New resources available for underrepresented faculty members

September 25, 2020

UNIVERSITY PARK, Pa. -- New support for faculty members from underrepresented racial and ethnic minority backgrounds and other identities has been launched to provide multiple career advancement resources for faculty, as well as academic leaders interested in supplementing efforts to build a more inclusive and supportive intellectual workplace environment for all. 

The Office of the Vice Provost for Educational Equity has created a Faculty Pathway website with new resources for supporting faculty members from underrepresented backgrounds – including a new faculty tenure and promotion resource, a mentorship resource clearinghouse, Multicultural Faculty Development Support Funds and a Mid-Career Faculty Advancement Program to support the advancement of associate professors to full professors.

“The resources within our new Faculty Pathway website are designed to help faculty find the resources they need and make critical connections with colleagues and mentors so they can grow and thrive at Penn State,” said Vice Provost for Educational Equity Marcus Whitehurst. “The Office of the Vice Provost for Educational Equity remains committed to supporting and empowering our faculty from underrepresented groups to help them grow as scholars, researchers and instructors, which in turn helps create a more equitable and diverse Penn State.”

Jennifer Hamer, a senior faculty mentor in the Office of the Vice Provost for Educational Equity, said the new Faculty Pathway resources are designed to supplement the resources offered by colleges, campuses, departments and University service units. She said the idea for a new pathway to help guide faculty members to available support resources came about as the result of conversations with faculty who requested assistance or guidance with advancing their careers or navigating Penn State’s workplace policies and systems.

“Oftentimes, the faculty who are reaching out are faculty of color, international faculty and women faculty, mostly looking for guidance in terms of how to navigate their respective workplace situation,” Hamer said. “This Faculty Pathway is a navigation tool to help faculty who would like to talk through how to better balance teaching, research and service as well as for those who are experience challenging environments, who might have questions about how to maneuver through the University.”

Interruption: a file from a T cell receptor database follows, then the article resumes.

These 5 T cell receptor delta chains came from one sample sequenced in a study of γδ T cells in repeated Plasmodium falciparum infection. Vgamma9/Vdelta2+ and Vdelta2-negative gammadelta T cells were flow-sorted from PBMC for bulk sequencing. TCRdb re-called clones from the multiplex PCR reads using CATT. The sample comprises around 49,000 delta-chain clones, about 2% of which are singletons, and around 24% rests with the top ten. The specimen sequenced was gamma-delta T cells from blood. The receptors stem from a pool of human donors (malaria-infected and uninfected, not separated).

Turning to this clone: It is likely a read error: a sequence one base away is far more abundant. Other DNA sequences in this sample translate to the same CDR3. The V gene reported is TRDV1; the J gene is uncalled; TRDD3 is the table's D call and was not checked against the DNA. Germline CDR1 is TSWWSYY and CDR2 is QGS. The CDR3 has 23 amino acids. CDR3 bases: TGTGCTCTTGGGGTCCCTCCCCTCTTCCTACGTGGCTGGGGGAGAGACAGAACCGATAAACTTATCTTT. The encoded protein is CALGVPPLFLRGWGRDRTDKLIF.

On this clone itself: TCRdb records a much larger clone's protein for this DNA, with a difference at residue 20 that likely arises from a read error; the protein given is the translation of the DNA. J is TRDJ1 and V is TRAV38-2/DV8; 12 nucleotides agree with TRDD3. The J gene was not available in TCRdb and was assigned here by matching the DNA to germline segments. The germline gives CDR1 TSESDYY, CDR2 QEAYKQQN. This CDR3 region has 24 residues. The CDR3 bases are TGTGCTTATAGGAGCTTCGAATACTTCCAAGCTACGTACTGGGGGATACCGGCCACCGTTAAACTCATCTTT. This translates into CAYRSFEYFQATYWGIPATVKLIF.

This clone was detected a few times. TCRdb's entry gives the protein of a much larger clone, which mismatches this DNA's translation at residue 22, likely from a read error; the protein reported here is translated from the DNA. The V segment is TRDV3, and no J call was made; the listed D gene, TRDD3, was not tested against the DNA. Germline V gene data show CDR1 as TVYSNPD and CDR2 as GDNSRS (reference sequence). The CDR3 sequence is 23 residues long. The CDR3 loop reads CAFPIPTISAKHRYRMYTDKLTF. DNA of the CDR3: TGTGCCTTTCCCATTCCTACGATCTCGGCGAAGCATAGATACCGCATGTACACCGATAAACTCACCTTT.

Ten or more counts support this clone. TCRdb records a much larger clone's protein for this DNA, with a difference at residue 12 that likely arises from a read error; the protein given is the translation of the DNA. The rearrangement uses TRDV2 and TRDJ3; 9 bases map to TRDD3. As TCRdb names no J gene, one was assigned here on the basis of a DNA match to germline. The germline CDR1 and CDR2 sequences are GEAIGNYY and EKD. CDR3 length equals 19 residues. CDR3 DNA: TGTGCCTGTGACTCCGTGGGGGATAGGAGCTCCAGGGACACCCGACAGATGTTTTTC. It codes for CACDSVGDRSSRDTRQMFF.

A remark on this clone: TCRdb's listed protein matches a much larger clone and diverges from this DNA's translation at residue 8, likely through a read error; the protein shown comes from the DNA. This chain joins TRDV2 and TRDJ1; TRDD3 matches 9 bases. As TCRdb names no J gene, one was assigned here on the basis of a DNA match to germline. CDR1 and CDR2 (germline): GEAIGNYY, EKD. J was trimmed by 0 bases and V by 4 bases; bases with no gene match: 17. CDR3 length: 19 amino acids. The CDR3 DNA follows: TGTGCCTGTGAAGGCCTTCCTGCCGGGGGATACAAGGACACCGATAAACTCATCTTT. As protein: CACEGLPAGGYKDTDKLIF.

Midcareer Faculty Advancement Program and the Mentorship Resource Clearinghouse

Among the new resources is the Midcareer Faculty Advancement Program, a three-year pilot program and partnership between the Office of the Vice Provost for Educational Equity and the College of the Liberal Arts. The program is intended to serve faculty members from underrepresented groups, and faculty who have demonstrated a commitment to diversity, equity and inclusion at Penn State. The program pairs mid-career faculty fellows with mentors who are either full or distinguished professors; it offers professional development opportunities and networking; it helps facilitate transparency in the promotion process; and it creates a faculty coaching environment that serves to help mid-career faculty members balance priorities and meet advancement goals.

The program has selected its inaugural cohort of 18 faculty fellows, and the pilot program runs through 2023. Hamer said the Office of the Vice Provost for Educational Equity plans to use the pilot to inform the development of a broader University-wide program, as well as offer it as a model for use by interested Colleges and Campuses for assistant and associate professors regardless of social identities and disciplinary backgrounds.

“The midcareer point of the career cycle is not always an easy one because faculty at this stage of their careers often experience an expanding number of obligations to the department, college, university, profession and their social and family lives. The coaching and mentoring elements of this program are meant to help faculty navigate these competing priorities,” Hamer said. “The goal is that, at the end of this three-year pilot program, we will have something that the University broadly, or colleges and campuses specifically, can use as a resource for their faculty.”